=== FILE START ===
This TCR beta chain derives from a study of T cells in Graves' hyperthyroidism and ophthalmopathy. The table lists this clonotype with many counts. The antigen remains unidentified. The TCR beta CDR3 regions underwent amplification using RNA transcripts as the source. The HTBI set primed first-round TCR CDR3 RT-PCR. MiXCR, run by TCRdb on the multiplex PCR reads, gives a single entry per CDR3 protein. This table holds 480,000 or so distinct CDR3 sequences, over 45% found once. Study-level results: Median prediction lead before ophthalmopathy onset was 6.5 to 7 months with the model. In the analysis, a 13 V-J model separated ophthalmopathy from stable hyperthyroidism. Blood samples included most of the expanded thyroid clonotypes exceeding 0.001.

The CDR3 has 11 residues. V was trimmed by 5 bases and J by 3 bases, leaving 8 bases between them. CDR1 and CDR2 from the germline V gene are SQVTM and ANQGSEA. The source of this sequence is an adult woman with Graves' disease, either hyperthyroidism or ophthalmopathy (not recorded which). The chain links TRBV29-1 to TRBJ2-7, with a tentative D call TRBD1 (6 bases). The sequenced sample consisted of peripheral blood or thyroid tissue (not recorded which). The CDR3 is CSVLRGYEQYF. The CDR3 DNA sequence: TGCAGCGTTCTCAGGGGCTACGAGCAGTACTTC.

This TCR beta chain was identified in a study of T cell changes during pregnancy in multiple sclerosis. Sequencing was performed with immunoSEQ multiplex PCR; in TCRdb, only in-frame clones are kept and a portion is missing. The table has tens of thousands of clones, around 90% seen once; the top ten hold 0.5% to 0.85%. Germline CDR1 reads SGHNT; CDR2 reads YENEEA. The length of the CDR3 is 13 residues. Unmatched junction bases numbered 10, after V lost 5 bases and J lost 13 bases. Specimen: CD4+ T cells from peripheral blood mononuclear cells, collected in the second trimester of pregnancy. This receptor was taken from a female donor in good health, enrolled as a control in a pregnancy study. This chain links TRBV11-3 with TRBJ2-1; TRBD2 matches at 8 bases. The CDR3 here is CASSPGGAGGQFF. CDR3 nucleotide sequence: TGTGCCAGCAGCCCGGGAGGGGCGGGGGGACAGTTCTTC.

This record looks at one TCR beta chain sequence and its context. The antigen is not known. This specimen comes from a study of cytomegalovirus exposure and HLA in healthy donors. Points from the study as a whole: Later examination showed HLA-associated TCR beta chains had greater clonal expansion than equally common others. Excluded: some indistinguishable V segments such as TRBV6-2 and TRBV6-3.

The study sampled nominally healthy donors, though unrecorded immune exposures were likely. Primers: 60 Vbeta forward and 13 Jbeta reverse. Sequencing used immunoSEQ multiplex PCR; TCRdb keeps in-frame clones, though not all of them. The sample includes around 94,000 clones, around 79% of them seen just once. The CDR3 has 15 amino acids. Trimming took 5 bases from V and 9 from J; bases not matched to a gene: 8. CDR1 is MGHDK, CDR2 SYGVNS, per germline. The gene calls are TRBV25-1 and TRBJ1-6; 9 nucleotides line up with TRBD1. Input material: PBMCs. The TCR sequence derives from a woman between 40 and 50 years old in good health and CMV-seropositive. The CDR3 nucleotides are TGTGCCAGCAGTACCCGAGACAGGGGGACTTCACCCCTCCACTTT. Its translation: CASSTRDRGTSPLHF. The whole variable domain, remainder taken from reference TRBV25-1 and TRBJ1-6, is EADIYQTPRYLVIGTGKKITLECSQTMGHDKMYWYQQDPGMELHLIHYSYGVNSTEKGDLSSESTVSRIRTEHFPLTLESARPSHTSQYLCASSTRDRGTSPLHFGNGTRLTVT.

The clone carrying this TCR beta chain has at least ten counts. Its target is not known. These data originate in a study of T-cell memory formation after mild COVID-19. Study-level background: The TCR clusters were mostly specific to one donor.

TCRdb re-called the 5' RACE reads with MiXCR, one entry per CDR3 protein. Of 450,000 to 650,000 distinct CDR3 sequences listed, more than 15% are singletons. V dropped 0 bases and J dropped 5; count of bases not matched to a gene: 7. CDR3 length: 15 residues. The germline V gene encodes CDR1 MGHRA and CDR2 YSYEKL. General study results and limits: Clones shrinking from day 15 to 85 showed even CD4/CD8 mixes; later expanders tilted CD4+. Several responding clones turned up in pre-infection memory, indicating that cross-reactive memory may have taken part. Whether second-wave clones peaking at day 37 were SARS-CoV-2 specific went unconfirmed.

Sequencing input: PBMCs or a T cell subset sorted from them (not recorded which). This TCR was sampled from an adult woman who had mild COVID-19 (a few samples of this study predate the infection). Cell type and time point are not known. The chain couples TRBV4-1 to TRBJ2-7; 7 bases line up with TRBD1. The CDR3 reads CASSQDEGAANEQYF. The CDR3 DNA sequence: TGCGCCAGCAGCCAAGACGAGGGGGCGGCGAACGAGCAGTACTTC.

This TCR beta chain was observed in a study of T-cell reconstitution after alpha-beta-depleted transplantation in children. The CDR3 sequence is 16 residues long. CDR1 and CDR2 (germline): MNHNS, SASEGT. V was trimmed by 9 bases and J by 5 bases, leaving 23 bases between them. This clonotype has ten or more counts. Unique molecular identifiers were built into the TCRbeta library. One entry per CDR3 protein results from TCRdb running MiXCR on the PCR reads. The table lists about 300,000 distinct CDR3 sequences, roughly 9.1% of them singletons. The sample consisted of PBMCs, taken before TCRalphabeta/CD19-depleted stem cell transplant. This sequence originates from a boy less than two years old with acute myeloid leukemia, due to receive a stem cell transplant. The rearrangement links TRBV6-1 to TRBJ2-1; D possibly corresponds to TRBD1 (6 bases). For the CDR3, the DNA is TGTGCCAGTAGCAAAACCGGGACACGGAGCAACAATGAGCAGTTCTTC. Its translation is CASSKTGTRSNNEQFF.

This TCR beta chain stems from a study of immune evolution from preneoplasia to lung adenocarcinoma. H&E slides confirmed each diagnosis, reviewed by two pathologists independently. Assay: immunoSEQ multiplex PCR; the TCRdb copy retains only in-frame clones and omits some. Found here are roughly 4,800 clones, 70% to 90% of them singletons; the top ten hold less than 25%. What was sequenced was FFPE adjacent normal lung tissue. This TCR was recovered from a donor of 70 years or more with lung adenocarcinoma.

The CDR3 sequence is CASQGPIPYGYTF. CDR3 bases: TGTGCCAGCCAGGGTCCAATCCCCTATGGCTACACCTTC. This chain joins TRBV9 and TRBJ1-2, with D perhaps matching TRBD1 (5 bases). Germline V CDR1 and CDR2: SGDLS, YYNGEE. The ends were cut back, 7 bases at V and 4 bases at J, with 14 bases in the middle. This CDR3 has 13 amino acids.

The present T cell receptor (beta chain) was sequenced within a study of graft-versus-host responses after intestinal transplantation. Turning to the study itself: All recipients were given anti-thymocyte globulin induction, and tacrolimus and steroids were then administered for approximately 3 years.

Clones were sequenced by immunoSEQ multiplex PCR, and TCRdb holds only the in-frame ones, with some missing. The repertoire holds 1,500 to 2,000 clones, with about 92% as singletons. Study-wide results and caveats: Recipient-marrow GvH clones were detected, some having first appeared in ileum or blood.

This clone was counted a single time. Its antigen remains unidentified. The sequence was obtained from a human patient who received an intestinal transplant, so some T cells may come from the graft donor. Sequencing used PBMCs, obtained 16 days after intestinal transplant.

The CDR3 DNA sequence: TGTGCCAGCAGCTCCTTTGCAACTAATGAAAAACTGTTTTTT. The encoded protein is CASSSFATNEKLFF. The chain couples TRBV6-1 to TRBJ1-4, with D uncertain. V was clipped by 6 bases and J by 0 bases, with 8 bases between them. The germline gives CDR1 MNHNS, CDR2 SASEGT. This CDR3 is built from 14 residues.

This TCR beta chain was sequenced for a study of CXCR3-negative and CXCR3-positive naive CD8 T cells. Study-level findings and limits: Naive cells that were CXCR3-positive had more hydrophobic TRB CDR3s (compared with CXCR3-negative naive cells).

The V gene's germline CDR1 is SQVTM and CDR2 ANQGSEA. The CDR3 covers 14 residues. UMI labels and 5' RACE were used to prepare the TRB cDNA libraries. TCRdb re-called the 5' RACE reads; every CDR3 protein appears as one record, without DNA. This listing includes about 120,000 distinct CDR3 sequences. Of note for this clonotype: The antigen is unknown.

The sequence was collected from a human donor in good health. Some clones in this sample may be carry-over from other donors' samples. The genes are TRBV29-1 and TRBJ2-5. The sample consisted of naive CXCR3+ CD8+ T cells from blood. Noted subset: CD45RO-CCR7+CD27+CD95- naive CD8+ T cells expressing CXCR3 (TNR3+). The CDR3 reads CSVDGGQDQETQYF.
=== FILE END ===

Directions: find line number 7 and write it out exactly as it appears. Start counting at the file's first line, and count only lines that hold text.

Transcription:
TCRdb re-called the 5' RACE reads with MiXCR, one entry per CDR3 protein. Of 450,000 to 650,000 distinct CDR3 sequences listed, more than 15% are singletons. V dropped 0 bases and J dropped 5; count of bases not matched to a gene: 7. CDR3 length: 15 residues. The germline V gene encodes CDR1 MGHRA and CDR2 YSYEKL. General study results and limits: Clones shrinking from day 15 to 85 showed even CD4/CD8 mixes; later expanders tilted CD4+. Several responding clones turned up in pre-infection memory, indicating that cross-reactive memory may have taken part. Whether second-wave clones peaking at day 37 were SARS-CoV-2 specific went unconfirmed.